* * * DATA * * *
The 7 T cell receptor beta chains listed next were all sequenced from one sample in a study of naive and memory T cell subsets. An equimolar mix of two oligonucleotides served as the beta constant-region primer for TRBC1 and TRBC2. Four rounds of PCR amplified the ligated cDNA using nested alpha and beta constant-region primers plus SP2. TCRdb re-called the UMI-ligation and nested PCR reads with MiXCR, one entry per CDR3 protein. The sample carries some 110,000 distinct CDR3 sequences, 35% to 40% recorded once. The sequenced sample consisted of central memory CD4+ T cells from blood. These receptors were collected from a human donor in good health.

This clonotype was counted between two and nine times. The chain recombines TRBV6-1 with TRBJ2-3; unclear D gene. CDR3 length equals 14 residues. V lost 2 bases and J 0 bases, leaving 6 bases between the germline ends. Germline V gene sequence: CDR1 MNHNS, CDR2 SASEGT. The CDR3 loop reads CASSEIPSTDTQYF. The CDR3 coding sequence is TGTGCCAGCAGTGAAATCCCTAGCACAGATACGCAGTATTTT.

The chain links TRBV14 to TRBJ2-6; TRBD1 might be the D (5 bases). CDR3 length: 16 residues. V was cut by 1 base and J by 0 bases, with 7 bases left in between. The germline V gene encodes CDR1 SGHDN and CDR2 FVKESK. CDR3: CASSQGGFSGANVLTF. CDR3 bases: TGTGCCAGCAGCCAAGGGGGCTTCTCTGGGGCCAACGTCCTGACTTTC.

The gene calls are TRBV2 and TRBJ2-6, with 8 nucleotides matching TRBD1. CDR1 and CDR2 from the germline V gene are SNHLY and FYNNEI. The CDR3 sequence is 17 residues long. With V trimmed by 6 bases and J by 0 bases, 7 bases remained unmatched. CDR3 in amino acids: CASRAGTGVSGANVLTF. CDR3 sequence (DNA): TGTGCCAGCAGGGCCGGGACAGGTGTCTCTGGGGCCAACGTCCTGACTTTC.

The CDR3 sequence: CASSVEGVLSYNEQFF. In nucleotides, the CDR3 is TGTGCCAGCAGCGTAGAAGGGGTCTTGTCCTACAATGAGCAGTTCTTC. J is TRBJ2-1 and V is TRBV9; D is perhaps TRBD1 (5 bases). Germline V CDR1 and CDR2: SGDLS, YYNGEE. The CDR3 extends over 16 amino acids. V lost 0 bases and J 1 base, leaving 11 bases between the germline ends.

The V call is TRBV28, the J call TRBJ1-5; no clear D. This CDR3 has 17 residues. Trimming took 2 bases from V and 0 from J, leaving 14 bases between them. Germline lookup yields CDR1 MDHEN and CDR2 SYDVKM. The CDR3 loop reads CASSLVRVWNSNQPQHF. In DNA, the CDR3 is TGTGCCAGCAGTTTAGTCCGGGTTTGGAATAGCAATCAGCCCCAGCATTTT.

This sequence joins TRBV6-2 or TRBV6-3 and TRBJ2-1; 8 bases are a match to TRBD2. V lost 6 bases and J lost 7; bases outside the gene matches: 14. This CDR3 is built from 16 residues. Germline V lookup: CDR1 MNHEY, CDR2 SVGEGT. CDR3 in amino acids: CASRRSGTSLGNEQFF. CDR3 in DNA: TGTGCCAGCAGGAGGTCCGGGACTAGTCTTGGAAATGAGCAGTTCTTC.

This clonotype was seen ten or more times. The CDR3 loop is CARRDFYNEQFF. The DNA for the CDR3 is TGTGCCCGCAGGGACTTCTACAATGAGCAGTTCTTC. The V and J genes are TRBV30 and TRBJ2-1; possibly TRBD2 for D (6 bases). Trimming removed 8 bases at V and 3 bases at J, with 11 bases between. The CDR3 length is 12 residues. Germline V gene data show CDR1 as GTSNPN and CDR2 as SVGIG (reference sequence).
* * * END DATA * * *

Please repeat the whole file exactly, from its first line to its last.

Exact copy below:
The 7 T cell receptor beta chains listed next were all sequenced from one sample in a study of naive and memory T cell subsets. An equimolar mix of two oligonucleotides served as the beta constant-region primer for TRBC1 and TRBC2. Four rounds of PCR amplified the ligated cDNA using nested alpha and beta constant-region primers plus SP2. TCRdb re-called the UMI-ligation and nested PCR reads with MiXCR, one entry per CDR3 protein. The sample carries some 110,000 distinct CDR3 sequences, 35% to 40% recorded once. The sequenced sample consisted of central memory CD4+ T cells from blood. These receptors were collected from a human donor in good health.

This clonotype was counted between two and nine times. The chain recombines TRBV6-1 with TRBJ2-3; unclear D gene. CDR3 length equals 14 residues. V lost 2 bases and J 0 bases, leaving 6 bases between the germline ends. Germline V gene sequence: CDR1 MNHNS, CDR2 SASEGT. The CDR3 loop reads CASSEIPSTDTQYF. The CDR3 coding sequence is TGTGCCAGCAGTGAAATCCCTAGCACAGATACGCAGTATTTT.

The chain links TRBV14 to TRBJ2-6; TRBD1 might be the D (5 bases). CDR3 length: 16 residues. V was cut by 1 base and J by 0 bases, with 7 bases left in between. The germline V gene encodes CDR1 SGHDN and CDR2 FVKESK. CDR3: CASSQGGFSGANVLTF. CDR3 bases: TGTGCCAGCAGCCAAGGGGGCTTCTCTGGGGCCAACGTCCTGACTTTC.

The gene calls are TRBV2 and TRBJ2-6, with 8 nucleotides matching TRBD1. CDR1 and CDR2 from the germline V gene are SNHLY and FYNNEI. The CDR3 sequence is 17 residues long. With V trimmed by 6 bases and J by 0 bases, 7 bases remained unmatched. CDR3 in amino acids: CASRAGTGVSGANVLTF. CDR3 sequence (DNA): TGTGCCAGCAGGGCCGGGACAGGTGTCTCTGGGGCCAACGTCCTGACTTTC.

The CDR3 sequence: CASSVEGVLSYNEQFF. In nucleotides, the CDR3 is TGTGCCAGCAGCGTAGAAGGGGTCTTGTCCTACAATGAGCAGTTCTTC. J is TRBJ2-1 and V is TRBV9; D is perhaps TRBD1 (5 bases). Germline V CDR1 and CDR2: SGDLS, YYNGEE. The CDR3 extends over 16 amino acids. V lost 0 bases and J 1 base, leaving 11 bases between the germline ends.

The V call is TRBV28, the J call TRBJ1-5; no clear D. This CDR3 has 17 residues. Trimming took 2 bases from V and 0 from J, leaving 14 bases between them. Germline lookup yields CDR1 MDHEN and CDR2 SYDVKM. The CDR3 loop reads CASSLVRVWNSNQPQHF. In DNA, the CDR3 is TGTGCCAGCAGTTTAGTCCGGGTTTGGAATAGCAATCAGCCCCAGCATTTT.

This sequence joins TRBV6-2 or TRBV6-3 and TRBJ2-1; 8 bases are a match to TRBD2. V lost 6 bases and J lost 7; bases outside the gene matches: 14. This CDR3 is built from 16 residues. Germline V lookup: CDR1 MNHEY, CDR2 SVGEGT. CDR3 in amino acids: CASRRSGTSLGNEQFF. CDR3 in DNA: TGTGCCAGCAGGAGGTCCGGGACTAGTCTTGGAAATGAGCAGTTCTTC.

This clonotype was seen ten or more times. The CDR3 loop is CARRDFYNEQFF. The DNA for the CDR3 is TGTGCCCGCAGGGACTTCTACAATGAGCAGTTCTTC. The V and J genes are TRBV30 and TRBJ2-1; possibly TRBD2 for D (6 bases). Trimming removed 8 bases at V and 3 bases at J, with 11 bases between. The CDR3 length is 12 residues. Germline V gene data show CDR1 as GTSNPN and CDR2 as SVGIG (reference sequence).